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O thou brain -- exalted, senior,
Holding forth from pulpit's throne.
Feed us with thy academia,
Meted out in monotone.
     ‘We could never,
     ‘We could never,
     ‘Plumb such myst'ries on our own.'

Hear the classics now recited,
Tumbling from thy tutored lips.
Nooks ignored are now ignited,
By thy greek and latin quips.
     ‘O how richly
     ‘O how richly,
     ‘Wisdom from each sentence drips.'

Teach us frames to fathom glory,
Scriptures' tale doth not agree.
Pure distil the Jesus story,
Into subtle sophistry.
     ‘All was darkness
     ‘All was darkness,
     ‘Till thou spoke and now we see.'

Pompous, ponderous, proud, pretentious,
Leaning o'er thy preacher's perch.
Pressing out the sap that quenches,
Thirst for knowledge, Eden's search.
     ‘Breathe thy wisdom
     ‘Breathe thy wisdom
     ‘Till inflated is thy church'

O thou noble mind pray guide us,
Through the darkness and the lies.
Warn us from thy foul deriders,
We shall fear, avoid, despise.
     ‘Raise a banner
     ‘Raise a banner
     ‘We shall chant thy tribal cries.'

How to mark our true devotion?
What could ever count as praise?
But to clone thy stale emotion,
Forced to feign thy learned ways.
     ‘Where's my pulpit?
     ‘Where's my pulpit?
     ‘I'll abide there all my days.'

Marching strong into the brightness,
Resolute, we set our face.
Staunch persistence, clothed in rightness,
Rectitude, our saving grace.
     ‘Call us onward
     ‘Call us onward
     ‘Grimly to our resting place.'

Then one day in vindication,
Face to face at last we'll see
Precious few in that location,
Gathered with thy coterie.
     ‘Now receive us
     ‘Now receive us
     ‘To thy ‘ternal library.'

 

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..

I'll confess I'm part of the problem as much as I'm part of the solution.

But part of the solution is confessing there's a problem.

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An incredible 7th century old English poem.  (Rood means cross)

Listen! The choicest of visions I wish to tell,
which came as a dream in middle-night,
after voice-bearers lay at rest.
It seemed that I saw a most wondrous tree
born aloft, wound round by light,
brightest of beams. All was that beacon
sprinkled with gold. Gems stood
fair at earth's corners; there likewise five
shone on the shoulder-span. All there beheld the Angel of God,
fair through predestiny...

...Then best wood spoke these words:
"It was long since--I yet remember it--
that I was hewn at holt's end,
moved from my stem. Strong fiends seized me there,
worked me for spectacle; cursèd ones lifted me.
On shoulders men bore me there, then fixed me on hill;
fiends enough fastened me. Then saw I mankind's Lord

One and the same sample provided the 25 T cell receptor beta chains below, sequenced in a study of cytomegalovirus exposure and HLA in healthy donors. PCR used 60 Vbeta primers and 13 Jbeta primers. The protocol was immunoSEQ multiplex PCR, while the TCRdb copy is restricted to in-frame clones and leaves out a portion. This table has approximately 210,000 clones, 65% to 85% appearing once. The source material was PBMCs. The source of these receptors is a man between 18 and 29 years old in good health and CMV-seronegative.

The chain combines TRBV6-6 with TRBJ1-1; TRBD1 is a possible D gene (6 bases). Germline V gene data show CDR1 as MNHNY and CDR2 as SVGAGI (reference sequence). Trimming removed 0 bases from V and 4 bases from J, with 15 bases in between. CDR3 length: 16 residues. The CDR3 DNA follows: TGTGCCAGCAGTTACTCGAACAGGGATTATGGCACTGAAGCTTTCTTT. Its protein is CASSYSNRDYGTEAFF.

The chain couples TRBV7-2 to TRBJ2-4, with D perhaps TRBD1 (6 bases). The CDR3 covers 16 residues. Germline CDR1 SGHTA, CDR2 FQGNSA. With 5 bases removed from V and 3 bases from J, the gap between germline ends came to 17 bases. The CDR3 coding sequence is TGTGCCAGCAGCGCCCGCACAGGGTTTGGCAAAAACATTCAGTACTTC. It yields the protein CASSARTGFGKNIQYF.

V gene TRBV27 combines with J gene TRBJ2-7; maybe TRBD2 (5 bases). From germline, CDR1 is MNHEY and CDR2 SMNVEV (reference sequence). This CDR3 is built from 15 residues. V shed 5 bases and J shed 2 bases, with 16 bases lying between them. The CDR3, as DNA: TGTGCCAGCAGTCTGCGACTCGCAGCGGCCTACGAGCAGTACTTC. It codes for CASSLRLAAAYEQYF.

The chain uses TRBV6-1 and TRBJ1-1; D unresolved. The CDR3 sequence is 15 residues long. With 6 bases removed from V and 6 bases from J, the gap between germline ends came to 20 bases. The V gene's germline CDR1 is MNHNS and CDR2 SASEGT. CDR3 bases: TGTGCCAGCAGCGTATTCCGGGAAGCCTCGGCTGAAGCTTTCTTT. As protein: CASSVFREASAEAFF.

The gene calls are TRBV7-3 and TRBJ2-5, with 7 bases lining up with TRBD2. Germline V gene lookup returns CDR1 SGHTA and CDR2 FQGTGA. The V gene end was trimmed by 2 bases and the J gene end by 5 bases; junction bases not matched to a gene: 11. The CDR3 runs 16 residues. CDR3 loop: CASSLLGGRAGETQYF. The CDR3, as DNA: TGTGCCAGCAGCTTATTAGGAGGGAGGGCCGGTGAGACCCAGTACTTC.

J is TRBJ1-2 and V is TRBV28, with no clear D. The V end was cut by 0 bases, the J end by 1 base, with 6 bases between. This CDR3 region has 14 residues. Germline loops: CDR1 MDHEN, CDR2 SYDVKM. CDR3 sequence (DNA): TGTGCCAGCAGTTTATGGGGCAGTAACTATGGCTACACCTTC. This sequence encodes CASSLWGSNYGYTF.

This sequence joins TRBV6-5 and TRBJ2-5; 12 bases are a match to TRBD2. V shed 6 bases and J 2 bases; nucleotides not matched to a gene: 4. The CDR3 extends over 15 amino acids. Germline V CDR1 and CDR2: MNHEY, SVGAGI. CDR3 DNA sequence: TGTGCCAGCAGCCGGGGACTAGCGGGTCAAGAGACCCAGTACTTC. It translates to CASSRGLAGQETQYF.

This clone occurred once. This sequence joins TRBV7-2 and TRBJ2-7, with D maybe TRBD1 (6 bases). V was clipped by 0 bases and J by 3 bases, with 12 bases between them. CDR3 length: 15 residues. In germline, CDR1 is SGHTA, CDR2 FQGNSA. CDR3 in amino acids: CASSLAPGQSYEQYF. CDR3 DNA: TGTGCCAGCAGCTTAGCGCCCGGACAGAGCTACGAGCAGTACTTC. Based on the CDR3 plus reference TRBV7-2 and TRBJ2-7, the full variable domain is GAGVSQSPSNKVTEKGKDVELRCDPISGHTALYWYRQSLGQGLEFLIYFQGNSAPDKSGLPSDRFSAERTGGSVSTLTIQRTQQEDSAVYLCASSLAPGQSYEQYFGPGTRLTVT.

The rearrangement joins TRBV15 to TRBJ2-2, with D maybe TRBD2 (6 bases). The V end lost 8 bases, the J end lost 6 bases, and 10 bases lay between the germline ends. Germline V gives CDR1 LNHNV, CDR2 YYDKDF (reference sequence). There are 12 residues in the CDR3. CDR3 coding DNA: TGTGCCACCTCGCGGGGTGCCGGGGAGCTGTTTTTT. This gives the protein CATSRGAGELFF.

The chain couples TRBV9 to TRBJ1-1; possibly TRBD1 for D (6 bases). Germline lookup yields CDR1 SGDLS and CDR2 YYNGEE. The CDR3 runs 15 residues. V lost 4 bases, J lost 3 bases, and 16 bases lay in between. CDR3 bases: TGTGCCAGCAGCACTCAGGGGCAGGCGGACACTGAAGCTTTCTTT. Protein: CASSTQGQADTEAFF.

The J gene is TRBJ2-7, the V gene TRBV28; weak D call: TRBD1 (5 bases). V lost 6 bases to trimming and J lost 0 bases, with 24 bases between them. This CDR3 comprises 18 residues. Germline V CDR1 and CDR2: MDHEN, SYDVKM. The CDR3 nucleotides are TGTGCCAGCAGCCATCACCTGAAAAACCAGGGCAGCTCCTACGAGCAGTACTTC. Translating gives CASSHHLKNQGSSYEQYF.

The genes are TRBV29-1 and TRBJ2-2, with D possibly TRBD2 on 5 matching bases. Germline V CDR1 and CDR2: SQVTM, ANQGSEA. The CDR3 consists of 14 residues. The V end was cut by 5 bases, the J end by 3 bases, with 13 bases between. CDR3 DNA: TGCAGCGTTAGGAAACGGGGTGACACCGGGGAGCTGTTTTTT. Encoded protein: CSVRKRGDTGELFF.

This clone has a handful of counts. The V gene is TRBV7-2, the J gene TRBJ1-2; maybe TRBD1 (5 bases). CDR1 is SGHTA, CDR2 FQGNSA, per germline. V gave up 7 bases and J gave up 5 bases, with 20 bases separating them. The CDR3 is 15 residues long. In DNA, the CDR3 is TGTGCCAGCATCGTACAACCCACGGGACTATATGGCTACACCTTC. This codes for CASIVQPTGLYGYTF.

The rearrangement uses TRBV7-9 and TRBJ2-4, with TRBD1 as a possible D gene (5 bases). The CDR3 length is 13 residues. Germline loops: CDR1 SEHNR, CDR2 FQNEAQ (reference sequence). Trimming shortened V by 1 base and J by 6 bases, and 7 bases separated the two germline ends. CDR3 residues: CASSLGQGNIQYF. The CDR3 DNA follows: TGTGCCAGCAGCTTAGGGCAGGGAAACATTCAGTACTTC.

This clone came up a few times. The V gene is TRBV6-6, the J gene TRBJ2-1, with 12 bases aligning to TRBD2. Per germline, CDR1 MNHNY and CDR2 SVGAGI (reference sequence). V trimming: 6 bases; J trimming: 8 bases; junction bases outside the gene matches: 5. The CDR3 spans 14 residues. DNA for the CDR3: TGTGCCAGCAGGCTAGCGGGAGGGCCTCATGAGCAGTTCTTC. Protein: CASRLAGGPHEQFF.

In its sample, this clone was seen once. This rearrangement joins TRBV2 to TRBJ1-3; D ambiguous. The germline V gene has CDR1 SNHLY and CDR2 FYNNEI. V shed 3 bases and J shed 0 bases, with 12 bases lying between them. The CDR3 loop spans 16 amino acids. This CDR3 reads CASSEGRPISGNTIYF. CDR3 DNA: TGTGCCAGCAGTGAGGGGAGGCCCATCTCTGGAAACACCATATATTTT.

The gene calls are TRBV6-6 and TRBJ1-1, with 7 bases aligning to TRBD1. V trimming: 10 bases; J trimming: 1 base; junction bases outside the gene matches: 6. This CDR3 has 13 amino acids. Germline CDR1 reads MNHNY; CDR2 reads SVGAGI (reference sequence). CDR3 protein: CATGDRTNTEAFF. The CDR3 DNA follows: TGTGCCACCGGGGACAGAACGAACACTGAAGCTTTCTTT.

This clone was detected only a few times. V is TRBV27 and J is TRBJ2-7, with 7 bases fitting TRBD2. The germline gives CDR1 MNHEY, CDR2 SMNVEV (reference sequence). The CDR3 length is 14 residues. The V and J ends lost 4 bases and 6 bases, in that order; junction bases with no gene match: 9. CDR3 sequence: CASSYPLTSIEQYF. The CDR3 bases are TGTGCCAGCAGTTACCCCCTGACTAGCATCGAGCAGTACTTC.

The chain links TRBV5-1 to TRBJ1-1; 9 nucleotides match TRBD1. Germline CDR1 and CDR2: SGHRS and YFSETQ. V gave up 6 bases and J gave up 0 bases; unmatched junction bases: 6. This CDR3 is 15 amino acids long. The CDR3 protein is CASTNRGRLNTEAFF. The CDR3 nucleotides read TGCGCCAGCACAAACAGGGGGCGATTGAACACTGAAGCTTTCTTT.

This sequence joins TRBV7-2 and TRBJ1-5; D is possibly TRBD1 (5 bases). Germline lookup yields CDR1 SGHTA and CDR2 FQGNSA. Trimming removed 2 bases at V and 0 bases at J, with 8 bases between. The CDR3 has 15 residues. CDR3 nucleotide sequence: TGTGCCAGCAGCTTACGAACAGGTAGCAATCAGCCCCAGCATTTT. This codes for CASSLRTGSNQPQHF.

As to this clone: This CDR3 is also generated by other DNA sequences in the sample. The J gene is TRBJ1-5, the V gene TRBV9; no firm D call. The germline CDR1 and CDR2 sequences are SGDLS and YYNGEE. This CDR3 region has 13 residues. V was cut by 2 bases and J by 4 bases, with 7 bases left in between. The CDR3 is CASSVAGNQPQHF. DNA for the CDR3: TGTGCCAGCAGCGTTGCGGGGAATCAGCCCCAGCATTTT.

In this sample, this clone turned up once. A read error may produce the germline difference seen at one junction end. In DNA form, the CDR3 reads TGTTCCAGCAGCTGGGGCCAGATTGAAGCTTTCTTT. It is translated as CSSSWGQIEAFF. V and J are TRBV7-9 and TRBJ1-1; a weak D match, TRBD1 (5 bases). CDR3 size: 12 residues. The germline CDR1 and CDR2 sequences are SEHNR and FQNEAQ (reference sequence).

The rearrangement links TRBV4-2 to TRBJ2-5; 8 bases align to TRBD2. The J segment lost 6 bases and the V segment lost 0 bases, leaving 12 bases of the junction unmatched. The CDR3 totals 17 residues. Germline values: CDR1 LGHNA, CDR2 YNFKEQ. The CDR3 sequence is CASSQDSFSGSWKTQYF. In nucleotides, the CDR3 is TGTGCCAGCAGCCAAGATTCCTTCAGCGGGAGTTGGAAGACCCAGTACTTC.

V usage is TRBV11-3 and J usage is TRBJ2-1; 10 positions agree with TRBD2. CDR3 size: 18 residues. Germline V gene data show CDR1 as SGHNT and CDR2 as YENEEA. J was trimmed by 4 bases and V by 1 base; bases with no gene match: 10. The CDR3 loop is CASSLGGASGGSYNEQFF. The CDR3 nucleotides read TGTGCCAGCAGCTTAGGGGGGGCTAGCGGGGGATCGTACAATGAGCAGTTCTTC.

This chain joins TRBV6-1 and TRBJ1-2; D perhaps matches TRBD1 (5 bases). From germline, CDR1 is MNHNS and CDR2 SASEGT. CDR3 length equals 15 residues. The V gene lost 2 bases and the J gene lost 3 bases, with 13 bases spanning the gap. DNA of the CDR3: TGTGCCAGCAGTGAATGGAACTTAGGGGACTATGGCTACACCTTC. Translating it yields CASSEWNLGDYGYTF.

come with great courage when he would mount on me.
Then dared I not against the Lord's word
bend or break, when I saw earth's
fields shake. All fiends
I could have felled, but I stood fast.
The young hero stripped himself--he, God Almighty--
strong and stout-minded. He mounted high gallows,
bold before many, when he would loose mankind.

I shook when that Man clasped me. I dared, still, not bow to earth,
fall to earth's fields, but had to stand fast.
Rood was I reared. I lifted a mighty King,
Lord of the heavens, dared not to bend.
With dark nails they drove me through: on me those sores are seen,
open malice-wounds. I dared not scathe anyone.
They mocked us both, we two together. All wet with blood I was,
poured out from that Man's side, after ghost he gave up.
Much have I born on that hill
of fierce fate. I saw the God of hosts
harshly stretched out. Darknesses had
wound round with clouds the corpse of the Wielder,
bright radiance; a shadow went forth,
dark under heaven. All creation wept,
King's fall lamented. Christ was on rood...

...May he be friend to me
who here on earth earlier died
on that gallows-tree for mankind's sins.
He loosed us and life gave,
a heavenly home. Hope was renewed
with glory and gladness to those who there burning endured.
That Son was victory-fast in that great venture,
with might and good-speed, when he with many,
vast host of souls, came to God's kingdom,
One-Wielder Almighty: bliss to the angels
and all the saints--those who in heaven
dwelt long in glory--when their Wielder came,
Almighty God, where his homeland was.

Translation copyright © 1982, Jonathan A. Glenn

Read the whole thing here

May you know that young Hero - God Almighty - close this day.

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Check out this poem by D. Gwenallt, translated by Rowan williams - h/t Ben Myers

It's called "Sin"

Take off the business suit, the old-school tie,
The gown, the cap, drop the reviews, awards,
Certificates, stand naked in your sty,
A little carnivore, clothed in dried turds.
The snot that slowly fills our passages
Seeps up from hollows where the dead beasts lie;
Dumb stamping dances spell our messages,
We only know what makes our arrows fly.
Lost in the wood, we sometimes glimpse the sky
Between the branches, and the words drop down
We cannot hear, the alien voices high
And hard, singing salvation, grace, life, dawn.
Like wolves, we lift our snouts: Blood, blood, we cry,
The blood that bought us so we need not die.

Wow!

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5

I've just preached on Hebrews 2 this Sunday.  "He shared in their humanity so that by His death..."  Or again, "He had to be made like His brothers... in order that He might make atonement." (v14,17)

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Or to quote Kim Fabricius' provocative post: "The crib and the cross are cut from the same wood."

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See the crib and you've seen the cross ahead of time.  You've seen a Man falling, there's only one outcome possible.

 .

Anyway, it got me waxing lyrical.  Not finished, but here's a sketch of a poem:

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God in a manger
Defenceless, enfleshed
Immanuel crying
And fighting for breath

God in a manger
Wriggling and raw
Laid out on the wood
Enthroned on the straw

God at Golgotha
Pierced in His flesh